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South Africa’s largest cement maker, PPC, delayed its financial results for the second time in August as a result of discrepancies in its books. According to a statement, the company will only release its earnings next week (5 October), postponing for at least the third time. “PPC has received dispensation from the JSE in terms of this extended reporting date given the impact of the Covid-19 pandemic on the business, the complexities of finalising the year-end audit as well as the impact of the restructuring and refinancing project underway,” the SENS statement reads. PPC owes lenders, which include FirstRand’s Rand Merchant Bank, Nedbank, and Standard Bank, a combined R750m by the end of March 2021. – Claire Badenhorst
South Africa’s biggest cement maker PPC delays earnings again
By Loni Prinsloo
(Bloomberg) – PPC Ltd. delayed the release of its full-year earnings for a third time as South Africa’s biggest cement maker continues to fix accounting errors and strives to finalise a refinancing plan.
The Johannesburg-based company will now publish its financial results in the week of October 5, according to a statement on Wednesday. PPC has been making adjustments to valuations of assets in Ethiopia and the Democratic Republic of Congo, while a deal with South African lenders is expected to be reached next month.
The 128-year-old business has struggled this year as a lengthy recession and Covid-19 lockdown depressed demand in its home market. The stock has lost almost 90% of its value in the past 12 months, valuing the company at R813m rand, and the group was considering a rights issue of about R1.25bn, people familiar with the matter said in August.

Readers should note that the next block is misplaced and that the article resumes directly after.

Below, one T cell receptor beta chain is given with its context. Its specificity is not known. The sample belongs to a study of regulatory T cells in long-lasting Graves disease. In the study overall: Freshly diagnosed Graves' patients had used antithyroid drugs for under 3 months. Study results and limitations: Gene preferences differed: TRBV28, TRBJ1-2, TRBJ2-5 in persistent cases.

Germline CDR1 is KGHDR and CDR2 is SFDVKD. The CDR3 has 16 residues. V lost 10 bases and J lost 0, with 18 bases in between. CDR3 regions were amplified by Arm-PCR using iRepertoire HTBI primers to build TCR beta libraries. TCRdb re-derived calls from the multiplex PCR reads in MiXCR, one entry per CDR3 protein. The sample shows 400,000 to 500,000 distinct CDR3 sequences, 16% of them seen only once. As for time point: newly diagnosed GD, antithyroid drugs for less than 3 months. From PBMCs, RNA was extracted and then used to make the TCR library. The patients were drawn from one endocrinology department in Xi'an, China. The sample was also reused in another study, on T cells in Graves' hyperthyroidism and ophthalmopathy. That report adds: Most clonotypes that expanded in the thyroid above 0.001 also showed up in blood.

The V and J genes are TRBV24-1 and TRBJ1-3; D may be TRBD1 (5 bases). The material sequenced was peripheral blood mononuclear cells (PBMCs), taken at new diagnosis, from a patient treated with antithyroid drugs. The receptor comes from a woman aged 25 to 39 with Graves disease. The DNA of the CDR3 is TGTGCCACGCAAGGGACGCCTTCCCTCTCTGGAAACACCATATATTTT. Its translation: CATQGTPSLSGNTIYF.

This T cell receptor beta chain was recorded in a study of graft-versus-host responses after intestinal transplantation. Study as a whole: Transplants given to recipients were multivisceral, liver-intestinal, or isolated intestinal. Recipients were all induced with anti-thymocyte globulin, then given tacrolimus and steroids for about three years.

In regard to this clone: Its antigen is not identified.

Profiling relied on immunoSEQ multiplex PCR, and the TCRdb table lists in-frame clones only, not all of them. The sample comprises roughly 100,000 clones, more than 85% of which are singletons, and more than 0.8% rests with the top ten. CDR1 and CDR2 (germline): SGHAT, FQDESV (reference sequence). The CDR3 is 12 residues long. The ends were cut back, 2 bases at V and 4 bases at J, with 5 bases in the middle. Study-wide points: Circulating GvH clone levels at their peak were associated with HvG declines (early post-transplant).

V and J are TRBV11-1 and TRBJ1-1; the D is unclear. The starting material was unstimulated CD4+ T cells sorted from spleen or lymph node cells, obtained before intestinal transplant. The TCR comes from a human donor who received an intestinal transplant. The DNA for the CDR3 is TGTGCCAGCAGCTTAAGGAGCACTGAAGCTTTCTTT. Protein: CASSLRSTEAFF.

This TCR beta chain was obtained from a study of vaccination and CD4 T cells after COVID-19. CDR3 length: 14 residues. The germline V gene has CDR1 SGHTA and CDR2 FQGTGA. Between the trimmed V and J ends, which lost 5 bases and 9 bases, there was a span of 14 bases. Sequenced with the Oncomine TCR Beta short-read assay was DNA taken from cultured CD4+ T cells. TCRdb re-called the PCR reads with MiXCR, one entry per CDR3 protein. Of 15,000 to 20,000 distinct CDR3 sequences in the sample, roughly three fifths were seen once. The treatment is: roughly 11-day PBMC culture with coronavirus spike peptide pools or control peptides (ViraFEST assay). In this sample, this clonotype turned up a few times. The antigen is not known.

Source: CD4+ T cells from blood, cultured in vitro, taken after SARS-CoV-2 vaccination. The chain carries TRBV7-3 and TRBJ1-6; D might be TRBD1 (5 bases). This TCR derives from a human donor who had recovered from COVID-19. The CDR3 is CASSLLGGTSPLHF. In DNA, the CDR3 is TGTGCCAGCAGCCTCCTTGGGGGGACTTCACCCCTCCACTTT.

The shares jumped on news that the crisis may soon be resolved, gaining 16% to 59 rand cents as of 9:09 am. in Johannesburg.
PPC has seen a resurgence of activity since South Africa eased its strictest forms of lockdown, recording a double-digit growth in cement volumes in June and July with a continued high rate in August and September. This has been due to the need to catch up on delayed construction projects, the company said.
Total borrowings in the South African operations have decreased by more than R200m as a result of the increased cash generation. The group’s international operations also saw double-digit growth year-on-year in July.
South African money manager Value Capital Partners has been building a stake in PPC, becoming the second-largest shareholder, and its chairman, Anthony Ball, took up an executive director role at the cement maker. Africa’s biggest asset manager, the Public Investment Corp., has significantly reduced its stake.
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